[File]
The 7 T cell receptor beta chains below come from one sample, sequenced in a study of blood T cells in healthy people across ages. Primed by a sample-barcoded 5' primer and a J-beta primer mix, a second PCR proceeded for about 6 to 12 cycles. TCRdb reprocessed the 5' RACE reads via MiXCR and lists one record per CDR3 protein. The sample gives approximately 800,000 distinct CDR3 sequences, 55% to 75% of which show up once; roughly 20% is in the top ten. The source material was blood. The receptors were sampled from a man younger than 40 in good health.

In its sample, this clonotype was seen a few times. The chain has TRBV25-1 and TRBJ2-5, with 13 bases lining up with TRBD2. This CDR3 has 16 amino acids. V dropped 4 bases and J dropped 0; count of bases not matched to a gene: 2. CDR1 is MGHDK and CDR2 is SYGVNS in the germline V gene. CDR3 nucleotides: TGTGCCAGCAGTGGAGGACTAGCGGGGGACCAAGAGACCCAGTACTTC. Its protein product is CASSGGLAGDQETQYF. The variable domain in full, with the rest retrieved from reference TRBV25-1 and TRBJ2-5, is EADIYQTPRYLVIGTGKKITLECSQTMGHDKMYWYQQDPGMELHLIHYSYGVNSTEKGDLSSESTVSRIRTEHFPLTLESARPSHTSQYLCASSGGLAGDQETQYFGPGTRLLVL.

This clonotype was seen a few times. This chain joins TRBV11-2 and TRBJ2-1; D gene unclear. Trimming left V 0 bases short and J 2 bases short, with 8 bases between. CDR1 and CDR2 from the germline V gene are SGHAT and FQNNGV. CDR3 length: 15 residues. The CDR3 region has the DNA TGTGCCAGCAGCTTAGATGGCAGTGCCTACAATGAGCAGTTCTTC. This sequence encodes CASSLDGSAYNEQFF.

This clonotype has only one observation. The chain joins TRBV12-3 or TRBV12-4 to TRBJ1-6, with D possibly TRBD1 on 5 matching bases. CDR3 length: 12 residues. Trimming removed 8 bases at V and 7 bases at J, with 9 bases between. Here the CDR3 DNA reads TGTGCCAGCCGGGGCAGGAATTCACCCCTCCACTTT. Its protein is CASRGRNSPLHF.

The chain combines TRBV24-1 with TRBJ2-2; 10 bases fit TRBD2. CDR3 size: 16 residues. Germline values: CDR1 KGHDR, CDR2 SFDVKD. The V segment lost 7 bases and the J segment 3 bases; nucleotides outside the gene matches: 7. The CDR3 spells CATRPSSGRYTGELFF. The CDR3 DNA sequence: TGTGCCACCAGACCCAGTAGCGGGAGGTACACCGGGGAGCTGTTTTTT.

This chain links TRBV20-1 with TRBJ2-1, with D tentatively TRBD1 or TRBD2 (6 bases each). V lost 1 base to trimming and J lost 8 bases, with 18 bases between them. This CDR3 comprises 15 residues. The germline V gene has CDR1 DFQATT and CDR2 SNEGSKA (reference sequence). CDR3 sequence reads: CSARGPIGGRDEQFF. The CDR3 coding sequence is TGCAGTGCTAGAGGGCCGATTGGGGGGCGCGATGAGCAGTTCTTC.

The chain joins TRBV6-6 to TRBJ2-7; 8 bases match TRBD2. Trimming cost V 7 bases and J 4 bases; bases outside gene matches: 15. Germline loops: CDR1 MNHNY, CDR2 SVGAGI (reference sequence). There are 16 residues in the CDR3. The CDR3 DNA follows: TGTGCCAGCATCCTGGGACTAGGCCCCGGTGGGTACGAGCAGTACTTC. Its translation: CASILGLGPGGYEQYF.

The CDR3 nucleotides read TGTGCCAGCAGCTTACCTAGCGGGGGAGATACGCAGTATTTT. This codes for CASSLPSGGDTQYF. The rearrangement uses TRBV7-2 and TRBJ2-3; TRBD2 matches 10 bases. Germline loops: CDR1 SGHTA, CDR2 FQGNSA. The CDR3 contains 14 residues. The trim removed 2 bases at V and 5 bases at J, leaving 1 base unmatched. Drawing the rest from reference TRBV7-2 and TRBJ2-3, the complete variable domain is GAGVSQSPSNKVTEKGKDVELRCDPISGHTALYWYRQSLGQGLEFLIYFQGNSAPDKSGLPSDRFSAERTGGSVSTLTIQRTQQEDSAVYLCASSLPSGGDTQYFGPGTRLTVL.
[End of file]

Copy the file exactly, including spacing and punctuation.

The 7 T cell receptor beta chains below come from one sample, sequenced in a study of blood T cells in healthy people across ages. Primed by a sample-barcoded 5' primer and a J-beta primer mix, a second PCR proceeded for about 6 to 12 cycles. TCRdb reprocessed the 5' RACE reads via MiXCR and lists one record per CDR3 protein. The sample gives approximately 800,000 distinct CDR3 sequences, 55% to 75% of which show up once; roughly 20% is in the top ten. The source material was blood. The receptors were sampled from a man younger than 40 in good health.

In its sample, this clonotype was seen a few times. The chain has TRBV25-1 and TRBJ2-5, with 13 bases lining up with TRBD2. This CDR3 has 16 amino acids. V dropped 4 bases and J dropped 0; count of bases not matched to a gene: 2. CDR1 is MGHDK and CDR2 is SYGVNS in the germline V gene. CDR3 nucleotides: TGTGCCAGCAGTGGAGGACTAGCGGGGGACCAAGAGACCCAGTACTTC. Its protein product is CASSGGLAGDQETQYF. The variable domain in full, with the rest retrieved from reference TRBV25-1 and TRBJ2-5, is EADIYQTPRYLVIGTGKKITLECSQTMGHDKMYWYQQDPGMELHLIHYSYGVNSTEKGDLSSESTVSRIRTEHFPLTLESARPSHTSQYLCASSGGLAGDQETQYFGPGTRLLVL.

This clonotype was seen a few times. This chain joins TRBV11-2 and TRBJ2-1; D gene unclear. Trimming left V 0 bases short and J 2 bases short, with 8 bases between. CDR1 and CDR2 from the germline V gene are SGHAT and FQNNGV. CDR3 length: 15 residues. The CDR3 region has the DNA TGTGCCAGCAGCTTAGATGGCAGTGCCTACAATGAGCAGTTCTTC. This sequence encodes CASSLDGSAYNEQFF.

This clonotype has only one observation. The chain joins TRBV12-3 or TRBV12-4 to TRBJ1-6, with D possibly TRBD1 on 5 matching bases. CDR3 length: 12 residues. Trimming removed 8 bases at V and 7 bases at J, with 9 bases between. Here the CDR3 DNA reads TGTGCCAGCCGGGGCAGGAATTCACCCCTCCACTTT. Its protein is CASRGRNSPLHF.

The chain combines TRBV24-1 with TRBJ2-2; 10 bases fit TRBD2. CDR3 size: 16 residues. Germline values: CDR1 KGHDR, CDR2 SFDVKD. The V segment lost 7 bases and the J segment 3 bases; nucleotides outside the gene matches: 7. The CDR3 spells CATRPSSGRYTGELFF. The CDR3 DNA sequence: TGTGCCACCAGACCCAGTAGCGGGAGGTACACCGGGGAGCTGTTTTTT.

This chain links TRBV20-1 with TRBJ2-1, with D tentatively TRBD1 or TRBD2 (6 bases each). V lost 1 base to trimming and J lost 8 bases, with 18 bases between them. This CDR3 comprises 15 residues. The germline V gene has CDR1 DFQATT and CDR2 SNEGSKA (reference sequence). CDR3 sequence reads: CSARGPIGGRDEQFF. The CDR3 coding sequence is TGCAGTGCTAGAGGGCCGATTGGGGGGCGCGATGAGCAGTTCTTC.

The chain joins TRBV6-6 to TRBJ2-7; 8 bases match TRBD2. Trimming cost V 7 bases and J 4 bases; bases outside gene matches: 15. Germline loops: CDR1 MNHNY, CDR2 SVGAGI (reference sequence). There are 16 residues in the CDR3. The CDR3 DNA follows: TGTGCCAGCATCCTGGGACTAGGCCCCGGTGGGTACGAGCAGTACTTC. Its translation: CASILGLGPGGYEQYF.

The CDR3 nucleotides read TGTGCCAGCAGCTTACCTAGCGGGGGAGATACGCAGTATTTT. This codes for CASSLPSGGDTQYF. The rearrangement uses TRBV7-2 and TRBJ2-3; TRBD2 matches 10 bases. Germline loops: CDR1 SGHTA, CDR2 FQGNSA. The CDR3 contains 14 residues. The trim removed 2 bases at V and 5 bases at J, leaving 1 base unmatched. Drawing the rest from reference TRBV7-2 and TRBJ2-3, the complete variable domain is GAGVSQSPSNKVTEKGKDVELRCDPISGHTALYWYRQSLGQGLEFLIYFQGNSAPDKSGLPSDRFSAERTGGSVSTLTIQRTQQEDSAVYLCASSLPSGGDTQYFGPGTRLTVL.